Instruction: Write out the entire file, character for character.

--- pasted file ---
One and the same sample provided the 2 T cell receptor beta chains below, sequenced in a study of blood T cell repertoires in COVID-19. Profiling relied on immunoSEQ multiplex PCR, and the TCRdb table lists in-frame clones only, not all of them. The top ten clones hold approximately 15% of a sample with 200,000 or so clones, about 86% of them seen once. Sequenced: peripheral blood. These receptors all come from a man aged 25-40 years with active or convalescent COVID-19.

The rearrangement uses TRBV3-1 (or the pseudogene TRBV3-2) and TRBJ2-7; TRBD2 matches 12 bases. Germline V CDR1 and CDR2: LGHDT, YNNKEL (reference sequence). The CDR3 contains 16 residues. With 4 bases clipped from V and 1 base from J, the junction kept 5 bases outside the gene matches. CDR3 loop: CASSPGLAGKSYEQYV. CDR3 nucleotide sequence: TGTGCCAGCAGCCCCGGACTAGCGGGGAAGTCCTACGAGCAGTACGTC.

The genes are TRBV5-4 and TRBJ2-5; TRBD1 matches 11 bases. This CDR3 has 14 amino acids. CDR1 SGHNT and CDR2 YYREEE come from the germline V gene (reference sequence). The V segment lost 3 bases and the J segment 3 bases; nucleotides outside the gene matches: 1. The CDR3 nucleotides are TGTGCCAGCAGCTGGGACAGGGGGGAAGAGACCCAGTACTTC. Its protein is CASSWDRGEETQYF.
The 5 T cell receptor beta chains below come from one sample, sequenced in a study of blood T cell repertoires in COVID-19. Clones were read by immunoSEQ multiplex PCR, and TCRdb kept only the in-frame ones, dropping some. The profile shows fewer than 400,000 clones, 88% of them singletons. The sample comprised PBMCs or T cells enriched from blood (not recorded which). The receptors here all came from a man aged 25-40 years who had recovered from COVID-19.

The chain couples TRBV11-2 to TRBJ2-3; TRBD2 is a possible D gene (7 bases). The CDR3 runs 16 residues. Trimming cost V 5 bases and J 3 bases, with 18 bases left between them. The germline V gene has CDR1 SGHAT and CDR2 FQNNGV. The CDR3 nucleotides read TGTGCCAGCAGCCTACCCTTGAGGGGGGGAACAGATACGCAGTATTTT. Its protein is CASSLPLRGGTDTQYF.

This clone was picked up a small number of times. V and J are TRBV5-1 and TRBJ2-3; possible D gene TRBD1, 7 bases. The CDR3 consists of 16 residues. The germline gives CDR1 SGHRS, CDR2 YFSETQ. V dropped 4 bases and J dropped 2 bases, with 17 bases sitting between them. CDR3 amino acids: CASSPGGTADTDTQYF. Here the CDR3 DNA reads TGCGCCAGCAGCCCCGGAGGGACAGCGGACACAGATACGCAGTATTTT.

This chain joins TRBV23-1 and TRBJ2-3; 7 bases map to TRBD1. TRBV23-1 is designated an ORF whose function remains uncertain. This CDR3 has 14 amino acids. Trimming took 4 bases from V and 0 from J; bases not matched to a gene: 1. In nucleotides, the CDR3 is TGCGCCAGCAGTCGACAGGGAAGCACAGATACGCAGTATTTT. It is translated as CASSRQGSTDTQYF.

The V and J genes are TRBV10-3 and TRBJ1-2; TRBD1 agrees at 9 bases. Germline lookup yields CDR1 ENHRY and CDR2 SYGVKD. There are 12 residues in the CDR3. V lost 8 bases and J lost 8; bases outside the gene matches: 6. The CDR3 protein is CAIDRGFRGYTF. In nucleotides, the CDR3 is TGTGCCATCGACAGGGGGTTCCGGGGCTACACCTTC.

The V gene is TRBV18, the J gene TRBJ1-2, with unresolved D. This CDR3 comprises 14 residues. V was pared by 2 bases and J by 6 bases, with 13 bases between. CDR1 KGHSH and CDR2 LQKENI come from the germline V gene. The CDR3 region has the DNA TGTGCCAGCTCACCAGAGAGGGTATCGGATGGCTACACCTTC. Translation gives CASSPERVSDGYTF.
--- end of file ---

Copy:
One and the same sample provided the 2 T cell receptor beta chains below, sequenced in a study of blood T cell repertoires in COVID-19. Profiling relied on immunoSEQ multiplex PCR, and the TCRdb table lists in-frame clones only, not all of them. The top ten clones hold approximately 15% of a sample with 200,000 or so clones, about 86% of them seen once. Sequenced: peripheral blood. These receptors all come from a man aged 25-40 years with active or convalescent COVID-19.

The rearrangement uses TRBV3-1 (or the pseudogene TRBV3-2) and TRBJ2-7; TRBD2 matches 12 bases. Germline V CDR1 and CDR2: LGHDT, YNNKEL (reference sequence). The CDR3 contains 16 residues. With 4 bases clipped from V and 1 base from J, the junction kept 5 bases outside the gene matches. CDR3 loop: CASSPGLAGKSYEQYV. CDR3 nucleotide sequence: TGTGCCAGCAGCCCCGGACTAGCGGGGAAGTCCTACGAGCAGTACGTC.

The genes are TRBV5-4 and TRBJ2-5; TRBD1 matches 11 bases. This CDR3 has 14 amino acids. CDR1 SGHNT and CDR2 YYREEE come from the germline V gene (reference sequence). The V segment lost 3 bases and the J segment 3 bases; nucleotides outside the gene matches: 1. The CDR3 nucleotides are TGTGCCAGCAGCTGGGACAGGGGGGAAGAGACCCAGTACTTC. Its protein is CASSWDRGEETQYF.
The 5 T cell receptor beta chains below come from one sample, sequenced in a study of blood T cell repertoires in COVID-19. Clones were read by immunoSEQ multiplex PCR, and TCRdb kept only the in-frame ones, dropping some. The profile shows fewer than 400,000 clones, 88% of them singletons. The sample comprised PBMCs or T cells enriched from blood (not recorded which). The receptors here all came from a man aged 25-40 years who had recovered from COVID-19.

The chain couples TRBV11-2 to TRBJ2-3; TRBD2 is a possible D gene (7 bases). The CDR3 runs 16 residues. Trimming cost V 5 bases and J 3 bases, with 18 bases left between them. The germline V gene has CDR1 SGHAT and CDR2 FQNNGV. The CDR3 nucleotides read TGTGCCAGCAGCCTACCCTTGAGGGGGGGAACAGATACGCAGTATTTT. Its protein is CASSLPLRGGTDTQYF.

This clone was picked up a small number of times. V and J are TRBV5-1 and TRBJ2-3; possible D gene TRBD1, 7 bases. The CDR3 consists of 16 residues. The germline gives CDR1 SGHRS, CDR2 YFSETQ. V dropped 4 bases and J dropped 2 bases, with 17 bases sitting between them. CDR3 amino acids: CASSPGGTADTDTQYF. Here the CDR3 DNA reads TGCGCCAGCAGCCCCGGAGGGACAGCGGACACAGATACGCAGTATTTT.

This chain joins TRBV23-1 and TRBJ2-3; 7 bases map to TRBD1. TRBV23-1 is designated an ORF whose function remains uncertain. This CDR3 has 14 amino acids. Trimming took 4 bases from V and 0 from J; bases not matched to a gene: 1. In nucleotides, the CDR3 is TGCGCCAGCAGTCGACAGGGAAGCACAGATACGCAGTATTTT. It is translated as CASSRQGSTDTQYF.

The V and J genes are TRBV10-3 and TRBJ1-2; TRBD1 agrees at 9 bases. Germline lookup yields CDR1 ENHRY and CDR2 SYGVKD. There are 12 residues in the CDR3. V lost 8 bases and J lost 8; bases outside the gene matches: 6. The CDR3 protein is CAIDRGFRGYTF. In nucleotides, the CDR3 is TGTGCCATCGACAGGGGGTTCCGGGGCTACACCTTC.

The V gene is TRBV18, the J gene TRBJ1-2, with unresolved D. This CDR3 comprises 14 residues. V was pared by 2 bases and J by 6 bases, with 13 bases between. CDR1 KGHSH and CDR2 LQKENI come from the germline V gene. The CDR3 region has the DNA TGTGCCAGCTCACCAGAGAGGGTATCGGATGGCTACACCTTC. Translation gives CASSPERVSDGYTF.